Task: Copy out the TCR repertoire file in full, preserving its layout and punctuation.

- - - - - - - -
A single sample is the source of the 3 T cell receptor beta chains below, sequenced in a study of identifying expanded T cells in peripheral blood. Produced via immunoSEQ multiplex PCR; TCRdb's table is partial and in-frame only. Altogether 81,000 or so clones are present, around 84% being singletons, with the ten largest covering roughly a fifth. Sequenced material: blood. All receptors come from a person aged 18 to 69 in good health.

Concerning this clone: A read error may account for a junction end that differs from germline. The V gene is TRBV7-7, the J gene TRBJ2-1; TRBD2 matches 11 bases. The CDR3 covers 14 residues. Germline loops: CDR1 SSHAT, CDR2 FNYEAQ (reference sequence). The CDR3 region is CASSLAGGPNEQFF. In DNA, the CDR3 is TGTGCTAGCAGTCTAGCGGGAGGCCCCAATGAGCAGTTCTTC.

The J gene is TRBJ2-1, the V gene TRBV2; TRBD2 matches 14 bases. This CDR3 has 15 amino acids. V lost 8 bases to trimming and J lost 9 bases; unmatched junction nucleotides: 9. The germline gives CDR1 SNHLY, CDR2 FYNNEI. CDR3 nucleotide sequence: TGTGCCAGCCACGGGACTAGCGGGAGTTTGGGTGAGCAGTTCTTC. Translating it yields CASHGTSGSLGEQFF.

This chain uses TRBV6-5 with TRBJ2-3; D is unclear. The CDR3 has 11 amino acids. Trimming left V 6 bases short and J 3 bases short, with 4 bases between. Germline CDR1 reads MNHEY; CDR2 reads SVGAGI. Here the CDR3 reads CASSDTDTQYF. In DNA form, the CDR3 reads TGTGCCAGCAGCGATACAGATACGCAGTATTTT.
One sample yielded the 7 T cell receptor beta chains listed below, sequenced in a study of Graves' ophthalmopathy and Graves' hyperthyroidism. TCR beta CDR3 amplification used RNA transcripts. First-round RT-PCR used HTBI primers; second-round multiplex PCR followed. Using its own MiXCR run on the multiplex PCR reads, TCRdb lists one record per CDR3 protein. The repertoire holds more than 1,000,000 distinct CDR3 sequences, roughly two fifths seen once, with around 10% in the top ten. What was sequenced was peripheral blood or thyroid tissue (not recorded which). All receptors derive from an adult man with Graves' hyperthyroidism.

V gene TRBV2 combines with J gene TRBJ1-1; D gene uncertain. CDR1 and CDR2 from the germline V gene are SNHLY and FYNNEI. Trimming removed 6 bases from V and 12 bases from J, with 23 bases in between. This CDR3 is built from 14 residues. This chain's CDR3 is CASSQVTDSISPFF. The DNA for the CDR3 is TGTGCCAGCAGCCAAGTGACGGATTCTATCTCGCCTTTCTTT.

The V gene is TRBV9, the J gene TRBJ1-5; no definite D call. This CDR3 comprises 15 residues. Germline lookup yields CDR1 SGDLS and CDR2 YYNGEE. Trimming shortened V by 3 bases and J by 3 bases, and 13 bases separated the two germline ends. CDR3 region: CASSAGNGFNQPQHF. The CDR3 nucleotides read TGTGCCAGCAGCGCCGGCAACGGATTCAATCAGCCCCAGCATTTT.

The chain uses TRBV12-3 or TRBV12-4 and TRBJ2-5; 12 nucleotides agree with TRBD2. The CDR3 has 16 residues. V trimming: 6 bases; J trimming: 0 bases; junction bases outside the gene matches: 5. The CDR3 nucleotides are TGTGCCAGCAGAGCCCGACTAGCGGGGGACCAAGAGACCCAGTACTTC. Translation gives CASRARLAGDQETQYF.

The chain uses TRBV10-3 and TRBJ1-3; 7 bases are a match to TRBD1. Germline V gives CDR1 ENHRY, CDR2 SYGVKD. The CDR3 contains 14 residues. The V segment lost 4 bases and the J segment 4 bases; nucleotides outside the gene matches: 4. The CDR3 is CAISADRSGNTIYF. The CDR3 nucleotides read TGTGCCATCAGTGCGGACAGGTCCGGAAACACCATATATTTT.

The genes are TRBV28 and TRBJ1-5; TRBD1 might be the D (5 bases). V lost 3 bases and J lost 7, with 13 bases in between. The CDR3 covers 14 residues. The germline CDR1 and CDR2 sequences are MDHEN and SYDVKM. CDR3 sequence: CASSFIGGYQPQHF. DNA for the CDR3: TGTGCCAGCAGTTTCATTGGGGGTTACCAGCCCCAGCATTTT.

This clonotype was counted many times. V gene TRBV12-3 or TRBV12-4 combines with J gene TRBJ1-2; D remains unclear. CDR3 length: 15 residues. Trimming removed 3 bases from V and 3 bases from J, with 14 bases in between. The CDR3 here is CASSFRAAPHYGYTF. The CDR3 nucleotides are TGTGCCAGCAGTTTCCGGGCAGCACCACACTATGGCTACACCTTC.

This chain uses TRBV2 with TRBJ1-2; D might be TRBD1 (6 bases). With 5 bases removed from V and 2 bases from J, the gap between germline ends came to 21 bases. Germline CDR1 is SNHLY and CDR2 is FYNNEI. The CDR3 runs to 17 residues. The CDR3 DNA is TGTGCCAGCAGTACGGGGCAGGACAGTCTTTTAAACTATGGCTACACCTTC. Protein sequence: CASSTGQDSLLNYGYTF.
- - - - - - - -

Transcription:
A single sample is the source of the 3 T cell receptor beta chains below, sequenced in a study of identifying expanded T cells in peripheral blood. Produced via immunoSEQ multiplex PCR; TCRdb's table is partial and in-frame only. Altogether 81,000 or so clones are present, around 84% being singletons, with the ten largest covering roughly a fifth. Sequenced material: blood. All receptors come from a person aged 18 to 69 in good health.

Concerning this clone: A read error may account for a junction end that differs from germline. The V gene is TRBV7-7, the J gene TRBJ2-1; TRBD2 matches 11 bases. The CDR3 covers 14 residues. Germline loops: CDR1 SSHAT, CDR2 FNYEAQ (reference sequence). The CDR3 region is CASSLAGGPNEQFF. In DNA, the CDR3 is TGTGCTAGCAGTCTAGCGGGAGGCCCCAATGAGCAGTTCTTC.

The J gene is TRBJ2-1, the V gene TRBV2; TRBD2 matches 14 bases. This CDR3 has 15 amino acids. V lost 8 bases to trimming and J lost 9 bases; unmatched junction nucleotides: 9. The germline gives CDR1 SNHLY, CDR2 FYNNEI. CDR3 nucleotide sequence: TGTGCCAGCCACGGGACTAGCGGGAGTTTGGGTGAGCAGTTCTTC. Translating it yields CASHGTSGSLGEQFF.

This chain uses TRBV6-5 with TRBJ2-3; D is unclear. The CDR3 has 11 amino acids. Trimming left V 6 bases short and J 3 bases short, with 4 bases between. Germline CDR1 reads MNHEY; CDR2 reads SVGAGI. Here the CDR3 reads CASSDTDTQYF. In DNA form, the CDR3 reads TGTGCCAGCAGCGATACAGATACGCAGTATTTT.
One sample yielded the 7 T cell receptor beta chains listed below, sequenced in a study of Graves' ophthalmopathy and Graves' hyperthyroidism. TCR beta CDR3 amplification used RNA transcripts. First-round RT-PCR used HTBI primers; second-round multiplex PCR followed. Using its own MiXCR run on the multiplex PCR reads, TCRdb lists one record per CDR3 protein. The repertoire holds more than 1,000,000 distinct CDR3 sequences, roughly two fifths seen once, with around 10% in the top ten. What was sequenced was peripheral blood or thyroid tissue (not recorded which). All receptors derive from an adult man with Graves' hyperthyroidism.

V gene TRBV2 combines with J gene TRBJ1-1; D gene uncertain. CDR1 and CDR2 from the germline V gene are SNHLY and FYNNEI. Trimming removed 6 bases from V and 12 bases from J, with 23 bases in between. This CDR3 is built from 14 residues. This chain's CDR3 is CASSQVTDSISPFF. The DNA for the CDR3 is TGTGCCAGCAGCCAAGTGACGGATTCTATCTCGCCTTTCTTT.

The V gene is TRBV9, the J gene TRBJ1-5; no definite D call. This CDR3 comprises 15 residues. Germline lookup yields CDR1 SGDLS and CDR2 YYNGEE. Trimming shortened V by 3 bases and J by 3 bases, and 13 bases separated the two germline ends. CDR3 region: CASSAGNGFNQPQHF. The CDR3 nucleotides read TGTGCCAGCAGCGCCGGCAACGGATTCAATCAGCCCCAGCATTTT.

The chain uses TRBV12-3 or TRBV12-4 and TRBJ2-5; 12 nucleotides agree with TRBD2. The CDR3 has 16 residues. V trimming: 6 bases; J trimming: 0 bases; junction bases outside the gene matches: 5. The CDR3 nucleotides are TGTGCCAGCAGAGCCCGACTAGCGGGGGACCAAGAGACCCAGTACTTC. Translation gives CASRARLAGDQETQYF.

The chain uses TRBV10-3 and TRBJ1-3; 7 bases are a match to TRBD1. Germline V gives CDR1 ENHRY, CDR2 SYGVKD. The CDR3 contains 14 residues. The V segment lost 4 bases and the J segment 4 bases; nucleotides outside the gene matches: 4. The CDR3 is CAISADRSGNTIYF. The CDR3 nucleotides read TGTGCCATCAGTGCGGACAGGTCCGGAAACACCATATATTTT.

The genes are TRBV28 and TRBJ1-5; TRBD1 might be the D (5 bases). V lost 3 bases and J lost 7, with 13 bases in between. The CDR3 covers 14 residues. The germline CDR1 and CDR2 sequences are MDHEN and SYDVKM. CDR3 sequence: CASSFIGGYQPQHF. DNA for the CDR3: TGTGCCAGCAGTTTCATTGGGGGTTACCAGCCCCAGCATTTT.

This clonotype was counted many times. V gene TRBV12-3 or TRBV12-4 combines with J gene TRBJ1-2; D remains unclear. CDR3 length: 15 residues. Trimming removed 3 bases from V and 3 bases from J, with 14 bases in between. The CDR3 here is CASSFRAAPHYGYTF. The CDR3 nucleotides are TGTGCCAGCAGTTTCCGGGCAGCACCACACTATGGCTACACCTTC.

This chain uses TRBV2 with TRBJ1-2; D might be TRBD1 (6 bases). With 5 bases removed from V and 2 bases from J, the gap between germline ends came to 21 bases. Germline CDR1 is SNHLY and CDR2 is FYNNEI. The CDR3 runs to 17 residues. The CDR3 DNA is TGTGCCAGCAGTACGGGGCAGGACAGTCTTTTAAACTATGGCTACACCTTC. Protein sequence: CASSTGQDSLLNYGYTF.